Trump Just Pardoned A Conservative Troll Who Funneled Donations Through His Mistress

NEW ORLEANS, LA - MAY 30:  speaks during the final day of the 2014 Republican Leadership Conference on May 31, 2014 in New Orleans, Louisiana.  Some of the biggest names in the Republican Party made appearances at the 2014 Republican Leadership Conference, which hosts 1,500 delegates from across the country through May 31.  (Photo by Justin Sullivan/Getty Images)
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On Thursday, President Trump announced the pardon of Dinesh D’Souza, a bombastic, conservative firebrand, known for making outright racist remarks. The case involved campaign contributions made by D’Souza’s mistress at his behest, as well as “nonsense” claims by D’Souza that he was targeted by the Justice Department for his attacks on President Obama.

D’Souza pleaded guilty in 2014 to campaign finance violations for a scheme in which he used his mistress and assistant as straw donors to contribute $10,000 to the Republican candidate running against U.S. Senator Kirsten Gillibrand (D-NY).

The Republican, Wendy Long, was kept in the dark about the source of the payments, according to the indictment, despite her repeated questions to D’Souza about where they came from.

In 2012, D’Souza and his wife made a $10,000 contribution — $5,000 each, the legal limit — to Long. He then urged his assistant, Tyler Vawser, and a woman described as his lover, Denise Odie Joseph, to make $10,000 contributions in their and their spouses’ names. D’Souza eventually admitted, when pleading guilty, that Vawser and Joseph made the contributions with the understanding that they’d be paid back by D’Souza. (Joseph actually made a $15,000 contribution, $5,000 of which was returned by the campaign.)

Among the evidence prosecutors had was a secret recording Joseph’s husband made of Joseph telling him months before D’Souza was arrested that, if caught, D’Souza might eventually plead guilty.

However, D’Souza would first plead not guilty, Joseph told her husband, to provide “a window of opportunity to get his story out there,” according to the prosecutors.

As the case proceeded, there was some confusion about D’Souza’s relationship status with both women involved. D’Souza’s affair with Joseph had first been reported by the Christian magazine World in 2012, which caught D’Souza — then the president of a Christian college — checking into a hotel with Joseph. He said at the time that Joseph was his fiancée and that he “had no idea that it is considered wrong in Christian circles to be engaged prior to being divorced.” Prosecutors, however continued to describe Joseph as a “woman with whom D’Souza was romantically involved” and the other woman as his wife. D’Souza, after the charges were brought in 2014, declined to clarify whether he was married to either woman.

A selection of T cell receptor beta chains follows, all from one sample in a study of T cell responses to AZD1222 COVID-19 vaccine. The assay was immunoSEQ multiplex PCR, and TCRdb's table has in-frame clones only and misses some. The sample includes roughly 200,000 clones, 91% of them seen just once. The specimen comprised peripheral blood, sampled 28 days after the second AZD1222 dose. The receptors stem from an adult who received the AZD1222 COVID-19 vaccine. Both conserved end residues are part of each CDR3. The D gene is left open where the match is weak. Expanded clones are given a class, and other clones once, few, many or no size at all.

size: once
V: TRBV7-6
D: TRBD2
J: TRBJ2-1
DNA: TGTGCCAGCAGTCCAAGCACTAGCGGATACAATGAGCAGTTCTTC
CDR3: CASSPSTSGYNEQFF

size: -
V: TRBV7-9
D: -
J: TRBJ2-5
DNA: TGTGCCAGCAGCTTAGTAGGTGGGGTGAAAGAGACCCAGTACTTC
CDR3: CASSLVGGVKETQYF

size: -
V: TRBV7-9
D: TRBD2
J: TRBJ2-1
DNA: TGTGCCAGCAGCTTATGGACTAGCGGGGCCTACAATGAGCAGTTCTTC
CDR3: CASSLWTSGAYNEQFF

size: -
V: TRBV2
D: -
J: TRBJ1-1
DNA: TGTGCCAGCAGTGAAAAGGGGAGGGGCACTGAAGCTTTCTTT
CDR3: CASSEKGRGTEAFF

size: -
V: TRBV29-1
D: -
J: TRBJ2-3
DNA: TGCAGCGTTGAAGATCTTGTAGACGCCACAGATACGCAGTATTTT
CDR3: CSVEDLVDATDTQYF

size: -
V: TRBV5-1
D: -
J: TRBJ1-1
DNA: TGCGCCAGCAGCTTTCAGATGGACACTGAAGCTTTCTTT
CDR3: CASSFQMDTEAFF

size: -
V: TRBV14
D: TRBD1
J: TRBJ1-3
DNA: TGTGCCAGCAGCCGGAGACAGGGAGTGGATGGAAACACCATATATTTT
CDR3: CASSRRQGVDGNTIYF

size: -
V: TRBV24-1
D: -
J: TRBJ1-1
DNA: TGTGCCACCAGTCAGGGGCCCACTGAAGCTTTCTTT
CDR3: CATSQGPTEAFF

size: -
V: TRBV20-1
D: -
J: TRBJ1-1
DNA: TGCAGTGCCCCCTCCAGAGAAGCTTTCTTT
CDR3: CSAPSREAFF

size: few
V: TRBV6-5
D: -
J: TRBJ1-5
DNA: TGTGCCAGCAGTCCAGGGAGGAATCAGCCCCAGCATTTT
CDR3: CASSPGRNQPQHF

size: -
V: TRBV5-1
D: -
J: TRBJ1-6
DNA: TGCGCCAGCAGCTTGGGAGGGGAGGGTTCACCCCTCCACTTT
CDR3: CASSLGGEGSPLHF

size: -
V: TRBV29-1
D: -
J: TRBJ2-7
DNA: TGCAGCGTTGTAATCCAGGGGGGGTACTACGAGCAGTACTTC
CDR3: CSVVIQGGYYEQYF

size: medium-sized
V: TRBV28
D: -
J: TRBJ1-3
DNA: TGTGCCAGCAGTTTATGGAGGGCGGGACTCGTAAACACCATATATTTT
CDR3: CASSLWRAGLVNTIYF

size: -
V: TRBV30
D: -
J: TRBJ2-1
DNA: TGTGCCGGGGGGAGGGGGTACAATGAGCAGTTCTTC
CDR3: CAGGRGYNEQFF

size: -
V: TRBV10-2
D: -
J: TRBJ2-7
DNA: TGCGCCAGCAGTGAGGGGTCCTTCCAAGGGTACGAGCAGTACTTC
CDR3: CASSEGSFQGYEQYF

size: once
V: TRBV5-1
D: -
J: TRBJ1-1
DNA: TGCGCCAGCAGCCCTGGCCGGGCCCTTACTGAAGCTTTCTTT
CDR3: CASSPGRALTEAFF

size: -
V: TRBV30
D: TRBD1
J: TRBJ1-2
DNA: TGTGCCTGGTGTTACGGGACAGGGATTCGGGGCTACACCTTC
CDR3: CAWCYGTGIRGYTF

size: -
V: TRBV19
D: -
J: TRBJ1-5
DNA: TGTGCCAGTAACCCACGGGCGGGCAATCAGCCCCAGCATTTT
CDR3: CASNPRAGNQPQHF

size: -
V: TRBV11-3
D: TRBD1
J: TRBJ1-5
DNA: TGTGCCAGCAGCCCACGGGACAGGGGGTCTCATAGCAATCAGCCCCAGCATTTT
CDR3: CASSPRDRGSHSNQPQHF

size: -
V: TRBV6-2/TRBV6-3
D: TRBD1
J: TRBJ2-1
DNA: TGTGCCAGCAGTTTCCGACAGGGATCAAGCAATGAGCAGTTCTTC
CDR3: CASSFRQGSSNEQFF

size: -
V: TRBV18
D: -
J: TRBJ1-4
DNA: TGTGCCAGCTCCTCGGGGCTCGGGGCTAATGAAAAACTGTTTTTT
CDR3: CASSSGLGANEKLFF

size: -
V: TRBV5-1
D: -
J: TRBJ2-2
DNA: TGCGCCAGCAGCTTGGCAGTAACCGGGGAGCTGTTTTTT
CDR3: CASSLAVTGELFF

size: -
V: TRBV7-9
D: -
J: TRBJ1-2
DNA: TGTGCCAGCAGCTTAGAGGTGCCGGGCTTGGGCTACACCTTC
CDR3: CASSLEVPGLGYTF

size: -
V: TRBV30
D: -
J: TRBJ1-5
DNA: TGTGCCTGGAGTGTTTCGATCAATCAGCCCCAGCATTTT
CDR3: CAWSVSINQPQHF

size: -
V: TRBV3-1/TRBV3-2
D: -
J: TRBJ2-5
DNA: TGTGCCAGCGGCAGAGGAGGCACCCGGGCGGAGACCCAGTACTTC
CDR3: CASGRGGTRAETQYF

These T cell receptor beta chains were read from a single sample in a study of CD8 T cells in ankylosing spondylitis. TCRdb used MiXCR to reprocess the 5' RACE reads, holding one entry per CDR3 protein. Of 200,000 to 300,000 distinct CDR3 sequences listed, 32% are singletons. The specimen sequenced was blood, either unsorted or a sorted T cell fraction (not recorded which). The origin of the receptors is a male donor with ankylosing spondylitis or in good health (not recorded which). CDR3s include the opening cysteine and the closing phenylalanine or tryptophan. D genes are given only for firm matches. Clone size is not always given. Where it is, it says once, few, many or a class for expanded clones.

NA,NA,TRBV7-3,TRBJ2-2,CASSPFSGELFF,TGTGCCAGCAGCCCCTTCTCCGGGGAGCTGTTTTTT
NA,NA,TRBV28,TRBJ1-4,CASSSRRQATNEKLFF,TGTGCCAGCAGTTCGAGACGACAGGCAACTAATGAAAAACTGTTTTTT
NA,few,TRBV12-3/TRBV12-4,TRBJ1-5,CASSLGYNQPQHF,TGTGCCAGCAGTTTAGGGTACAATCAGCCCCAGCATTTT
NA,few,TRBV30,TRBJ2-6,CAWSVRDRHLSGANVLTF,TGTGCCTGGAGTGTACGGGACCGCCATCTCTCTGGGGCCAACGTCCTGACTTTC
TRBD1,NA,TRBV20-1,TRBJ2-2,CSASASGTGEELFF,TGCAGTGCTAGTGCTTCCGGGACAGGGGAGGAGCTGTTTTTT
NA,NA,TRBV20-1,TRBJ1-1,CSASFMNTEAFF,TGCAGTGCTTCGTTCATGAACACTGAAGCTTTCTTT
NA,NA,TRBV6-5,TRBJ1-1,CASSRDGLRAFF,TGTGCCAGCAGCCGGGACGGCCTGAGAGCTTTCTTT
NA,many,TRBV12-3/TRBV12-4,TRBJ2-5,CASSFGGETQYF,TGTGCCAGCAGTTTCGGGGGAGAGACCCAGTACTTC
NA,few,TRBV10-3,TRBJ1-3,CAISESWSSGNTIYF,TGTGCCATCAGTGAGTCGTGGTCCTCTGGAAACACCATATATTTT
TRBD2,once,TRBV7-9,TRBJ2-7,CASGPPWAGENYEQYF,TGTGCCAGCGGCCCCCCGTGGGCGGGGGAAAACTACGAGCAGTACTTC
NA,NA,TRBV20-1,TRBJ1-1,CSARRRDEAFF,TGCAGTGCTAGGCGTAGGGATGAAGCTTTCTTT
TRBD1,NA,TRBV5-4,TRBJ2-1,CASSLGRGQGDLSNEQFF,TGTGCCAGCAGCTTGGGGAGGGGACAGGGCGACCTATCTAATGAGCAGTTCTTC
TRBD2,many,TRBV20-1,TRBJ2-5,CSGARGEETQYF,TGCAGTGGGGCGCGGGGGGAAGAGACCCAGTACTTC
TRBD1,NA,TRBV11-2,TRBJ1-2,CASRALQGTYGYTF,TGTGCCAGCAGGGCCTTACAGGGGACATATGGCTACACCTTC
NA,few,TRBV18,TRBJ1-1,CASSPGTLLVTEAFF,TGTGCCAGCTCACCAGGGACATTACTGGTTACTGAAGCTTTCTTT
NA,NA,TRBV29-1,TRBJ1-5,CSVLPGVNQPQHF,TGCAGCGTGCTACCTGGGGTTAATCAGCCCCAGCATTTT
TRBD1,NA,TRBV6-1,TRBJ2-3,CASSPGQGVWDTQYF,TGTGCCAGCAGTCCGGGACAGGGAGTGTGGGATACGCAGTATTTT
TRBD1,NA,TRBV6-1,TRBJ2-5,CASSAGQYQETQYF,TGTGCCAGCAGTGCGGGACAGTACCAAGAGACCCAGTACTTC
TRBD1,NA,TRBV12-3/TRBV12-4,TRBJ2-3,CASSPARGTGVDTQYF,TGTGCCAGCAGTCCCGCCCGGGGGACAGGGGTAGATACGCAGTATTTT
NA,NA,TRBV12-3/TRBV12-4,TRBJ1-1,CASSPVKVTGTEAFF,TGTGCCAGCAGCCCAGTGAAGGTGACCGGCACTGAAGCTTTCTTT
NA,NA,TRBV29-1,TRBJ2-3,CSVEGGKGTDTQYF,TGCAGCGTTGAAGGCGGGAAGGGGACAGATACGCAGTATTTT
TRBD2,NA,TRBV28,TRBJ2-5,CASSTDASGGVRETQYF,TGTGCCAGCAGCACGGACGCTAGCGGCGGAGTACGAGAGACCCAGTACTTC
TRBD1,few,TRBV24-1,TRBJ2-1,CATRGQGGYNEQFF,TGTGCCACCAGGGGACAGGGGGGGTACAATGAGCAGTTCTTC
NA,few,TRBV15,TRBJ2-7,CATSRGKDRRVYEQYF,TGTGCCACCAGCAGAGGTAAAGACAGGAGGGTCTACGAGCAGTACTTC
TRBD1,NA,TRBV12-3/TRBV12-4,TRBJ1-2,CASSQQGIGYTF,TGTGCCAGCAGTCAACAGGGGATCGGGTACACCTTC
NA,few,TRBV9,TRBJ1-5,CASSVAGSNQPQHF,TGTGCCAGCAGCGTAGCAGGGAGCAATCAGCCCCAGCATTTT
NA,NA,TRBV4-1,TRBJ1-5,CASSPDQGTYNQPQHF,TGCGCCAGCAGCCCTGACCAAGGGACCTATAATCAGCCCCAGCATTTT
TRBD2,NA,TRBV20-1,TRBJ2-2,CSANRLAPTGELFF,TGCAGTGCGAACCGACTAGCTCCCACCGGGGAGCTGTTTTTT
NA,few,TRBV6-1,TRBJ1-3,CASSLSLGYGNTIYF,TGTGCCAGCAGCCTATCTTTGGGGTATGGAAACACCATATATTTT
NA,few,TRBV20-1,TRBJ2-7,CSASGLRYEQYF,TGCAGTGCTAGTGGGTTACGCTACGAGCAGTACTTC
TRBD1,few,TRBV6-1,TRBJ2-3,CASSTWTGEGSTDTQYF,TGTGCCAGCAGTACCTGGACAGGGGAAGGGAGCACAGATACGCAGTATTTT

Dixie D’Souza would eventually write a letter to the court that said Dinesh D’Souza had a “flawed character and lack of truthfulness.”

In the pretrial proceedings, D’Souza’s lawyers claimed that he was the target of prosecutors “because of his consistently caustic and highly publicized criticism” of President Obama. D’Souza had become a cult hero among the far-right for his anti-Obama books and films. One of his biggest cheerleaders when the charges were brought was Sen. Ted Cruz (R-TX), then a rising Tea Party star,  who also on Thursday celebrated Trump’s pardon announcement.

D’Souza himself, in a 2014 interview with Sean Hannity, floated the idea that the charges were “kind of payback” for the anti-Obama film D’Souza made, which he claimed “seem[ed] to have gotten under President Obama’s skin.”

The prosecutors, led by then-Manhattan U.S. Attorney Preet Bharara, denied the allegations of political bias, and told the court that D’Souza was “exploiting” his criticisms of Obama in a “baseless attempt to avoid criminal prosecution.”

U.S. District Judge Richard Berman sided with the prosecutors in the pretrial dispute, with the judge later calling D’Souza’s claims “nonsense”.

D’Souza’s guilty plea came unexpectedly in March 2014, on the same day trial was set to start.

“I knew that causing a campaign contribution to be made in the name of another was wrong and something the law forbids,” he said at his plea hearing.

He was sentenced to eight months in a community confinement center, five years probation and a $30,000 fine.

A statement released by his attorney after the plea deal claimed that D’Souza’s illegal contributions were “an act of misguided friendship” toward Long.

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